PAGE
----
Many nurseries have been unable to do outside work, with Cumbria-based Weasdale Nurseries reporting a halt in tree-planting and uplifting, while many growers face the prospect of sky-high heating bills as a result of sub-zero temperatures.
Some garden centres have seen staff unable to come into work, and Dobbies chief executive James Barnes has praised those who have battled snow and ice to get to work – when the Forth Road bridge in Scotland shut, one manager took a 50-mile detour to ensure the Dunfermline store opened.
Contracting staff were also affected, and as was reported in Horticulture Week this week, ISS Facility Services Landscaping were forced to take in staff from the west of Scotland for snow-clearing and gritting work, as many were snowed under in the east.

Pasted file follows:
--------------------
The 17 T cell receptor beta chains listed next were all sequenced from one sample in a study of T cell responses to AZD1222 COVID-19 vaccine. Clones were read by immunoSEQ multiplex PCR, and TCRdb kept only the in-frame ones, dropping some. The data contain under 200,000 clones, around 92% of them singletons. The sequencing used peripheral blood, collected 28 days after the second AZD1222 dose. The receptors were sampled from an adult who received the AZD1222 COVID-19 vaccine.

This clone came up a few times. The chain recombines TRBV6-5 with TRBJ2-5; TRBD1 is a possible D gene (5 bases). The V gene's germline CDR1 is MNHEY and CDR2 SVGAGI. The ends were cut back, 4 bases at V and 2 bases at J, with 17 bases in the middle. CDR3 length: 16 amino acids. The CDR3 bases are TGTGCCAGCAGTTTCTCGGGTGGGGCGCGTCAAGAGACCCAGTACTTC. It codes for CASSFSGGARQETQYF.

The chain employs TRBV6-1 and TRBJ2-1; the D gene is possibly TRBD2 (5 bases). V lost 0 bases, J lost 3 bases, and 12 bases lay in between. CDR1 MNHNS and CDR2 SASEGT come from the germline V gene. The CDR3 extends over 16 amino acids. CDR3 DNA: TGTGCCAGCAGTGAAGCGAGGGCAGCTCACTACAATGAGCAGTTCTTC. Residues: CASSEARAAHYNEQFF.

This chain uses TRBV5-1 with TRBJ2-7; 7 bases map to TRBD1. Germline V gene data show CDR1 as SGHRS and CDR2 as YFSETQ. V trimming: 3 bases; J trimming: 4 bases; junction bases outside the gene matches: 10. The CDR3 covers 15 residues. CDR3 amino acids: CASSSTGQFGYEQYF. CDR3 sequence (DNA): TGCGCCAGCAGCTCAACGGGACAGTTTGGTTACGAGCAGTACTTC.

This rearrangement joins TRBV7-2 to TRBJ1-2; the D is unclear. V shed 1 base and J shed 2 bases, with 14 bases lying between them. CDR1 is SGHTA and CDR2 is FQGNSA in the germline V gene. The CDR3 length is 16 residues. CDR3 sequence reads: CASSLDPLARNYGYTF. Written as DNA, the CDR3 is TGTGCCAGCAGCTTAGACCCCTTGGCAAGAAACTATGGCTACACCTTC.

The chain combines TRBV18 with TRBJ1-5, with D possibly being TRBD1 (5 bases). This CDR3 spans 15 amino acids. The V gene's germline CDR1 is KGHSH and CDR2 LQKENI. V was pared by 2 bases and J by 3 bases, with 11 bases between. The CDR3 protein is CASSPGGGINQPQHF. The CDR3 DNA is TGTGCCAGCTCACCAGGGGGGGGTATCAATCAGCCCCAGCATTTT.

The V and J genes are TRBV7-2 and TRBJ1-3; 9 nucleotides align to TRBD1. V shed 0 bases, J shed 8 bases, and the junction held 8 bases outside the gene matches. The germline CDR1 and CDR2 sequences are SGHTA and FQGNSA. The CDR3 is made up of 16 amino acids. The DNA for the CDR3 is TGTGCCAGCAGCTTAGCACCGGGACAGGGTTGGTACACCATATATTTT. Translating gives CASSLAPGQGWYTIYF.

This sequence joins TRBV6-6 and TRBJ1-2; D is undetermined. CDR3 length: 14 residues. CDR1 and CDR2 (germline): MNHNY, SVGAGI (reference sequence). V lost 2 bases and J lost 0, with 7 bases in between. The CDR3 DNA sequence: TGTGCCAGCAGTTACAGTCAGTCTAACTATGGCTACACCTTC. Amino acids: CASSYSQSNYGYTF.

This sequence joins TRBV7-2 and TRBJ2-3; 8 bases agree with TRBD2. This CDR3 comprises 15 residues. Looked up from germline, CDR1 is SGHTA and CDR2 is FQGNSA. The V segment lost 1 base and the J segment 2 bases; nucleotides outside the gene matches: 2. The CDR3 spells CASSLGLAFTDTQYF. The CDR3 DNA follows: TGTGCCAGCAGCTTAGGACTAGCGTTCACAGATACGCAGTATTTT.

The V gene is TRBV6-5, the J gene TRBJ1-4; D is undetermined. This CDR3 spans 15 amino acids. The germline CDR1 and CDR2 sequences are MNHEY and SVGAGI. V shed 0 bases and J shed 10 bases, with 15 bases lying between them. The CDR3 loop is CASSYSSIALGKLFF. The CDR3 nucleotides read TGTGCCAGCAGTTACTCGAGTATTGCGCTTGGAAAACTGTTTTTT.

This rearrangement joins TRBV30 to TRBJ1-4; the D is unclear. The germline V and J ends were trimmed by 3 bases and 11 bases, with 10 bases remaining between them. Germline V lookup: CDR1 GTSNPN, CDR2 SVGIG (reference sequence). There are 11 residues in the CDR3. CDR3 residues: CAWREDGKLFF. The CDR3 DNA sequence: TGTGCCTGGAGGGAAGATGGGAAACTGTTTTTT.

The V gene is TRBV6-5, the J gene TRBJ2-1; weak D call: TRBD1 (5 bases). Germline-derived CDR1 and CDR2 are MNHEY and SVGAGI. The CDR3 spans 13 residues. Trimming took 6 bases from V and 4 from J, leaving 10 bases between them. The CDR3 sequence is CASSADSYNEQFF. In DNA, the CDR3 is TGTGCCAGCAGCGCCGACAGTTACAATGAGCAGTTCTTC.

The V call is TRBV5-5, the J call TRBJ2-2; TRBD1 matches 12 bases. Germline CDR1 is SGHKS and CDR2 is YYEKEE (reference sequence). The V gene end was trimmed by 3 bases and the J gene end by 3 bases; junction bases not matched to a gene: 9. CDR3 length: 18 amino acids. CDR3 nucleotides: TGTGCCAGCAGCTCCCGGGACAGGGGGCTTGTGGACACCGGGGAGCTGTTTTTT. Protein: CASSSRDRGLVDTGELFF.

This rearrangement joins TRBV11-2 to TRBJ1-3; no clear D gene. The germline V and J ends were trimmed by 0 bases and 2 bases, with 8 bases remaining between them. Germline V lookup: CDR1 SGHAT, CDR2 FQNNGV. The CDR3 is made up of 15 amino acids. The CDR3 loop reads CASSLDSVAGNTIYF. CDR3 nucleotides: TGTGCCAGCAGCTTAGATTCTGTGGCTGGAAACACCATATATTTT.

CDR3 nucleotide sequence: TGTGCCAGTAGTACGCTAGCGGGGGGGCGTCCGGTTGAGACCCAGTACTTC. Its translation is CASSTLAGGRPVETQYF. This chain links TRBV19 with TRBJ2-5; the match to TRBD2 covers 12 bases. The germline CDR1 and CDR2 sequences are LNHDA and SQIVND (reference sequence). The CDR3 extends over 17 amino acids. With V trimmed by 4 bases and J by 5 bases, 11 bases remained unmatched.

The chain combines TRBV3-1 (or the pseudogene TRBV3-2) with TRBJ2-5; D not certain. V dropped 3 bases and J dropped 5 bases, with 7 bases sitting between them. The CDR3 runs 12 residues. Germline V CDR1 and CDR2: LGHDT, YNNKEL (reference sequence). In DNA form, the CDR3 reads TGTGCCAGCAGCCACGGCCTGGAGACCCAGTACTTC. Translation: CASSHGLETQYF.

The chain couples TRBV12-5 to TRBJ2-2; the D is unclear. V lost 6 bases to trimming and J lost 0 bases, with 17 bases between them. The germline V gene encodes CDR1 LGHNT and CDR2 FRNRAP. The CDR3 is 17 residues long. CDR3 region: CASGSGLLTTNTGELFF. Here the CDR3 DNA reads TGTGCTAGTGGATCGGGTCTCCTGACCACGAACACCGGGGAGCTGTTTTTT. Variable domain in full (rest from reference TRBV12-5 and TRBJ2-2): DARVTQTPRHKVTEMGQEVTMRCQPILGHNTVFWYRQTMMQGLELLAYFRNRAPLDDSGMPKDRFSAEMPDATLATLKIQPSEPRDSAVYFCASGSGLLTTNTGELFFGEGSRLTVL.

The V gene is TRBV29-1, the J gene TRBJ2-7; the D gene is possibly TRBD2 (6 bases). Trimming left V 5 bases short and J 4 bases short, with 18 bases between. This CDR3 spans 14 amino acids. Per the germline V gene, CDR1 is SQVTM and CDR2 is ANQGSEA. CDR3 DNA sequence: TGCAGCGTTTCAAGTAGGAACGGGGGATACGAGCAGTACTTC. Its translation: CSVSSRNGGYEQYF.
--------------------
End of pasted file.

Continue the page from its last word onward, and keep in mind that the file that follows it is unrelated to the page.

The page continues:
Despite these difficulties, there have been record sales in winter goods, with Dobbies reporting sales of over 3000 sledges, 2,500 snow shovels and 2,600 ice breakers in the past week.
Sales of rock salt have also been at a record high, with York-based wholesaler Green-tech reporting a 195 rise in rock salt sales in comparison to 2009, and east Yorkshire-based rock salt wholesaler Kelkay reporting sales of 40,000 bags of rock salt a day to garden centres.
The latest Met Office weather forecast predicts outbreaks of rain, sleet and snow across most parts of the UK with the risk of ice. Saturday is set to bring rain, sleet and hill snow across southern England and Wales, with Scotland remaining relatively dry with temperatures slightly less cold than Friday.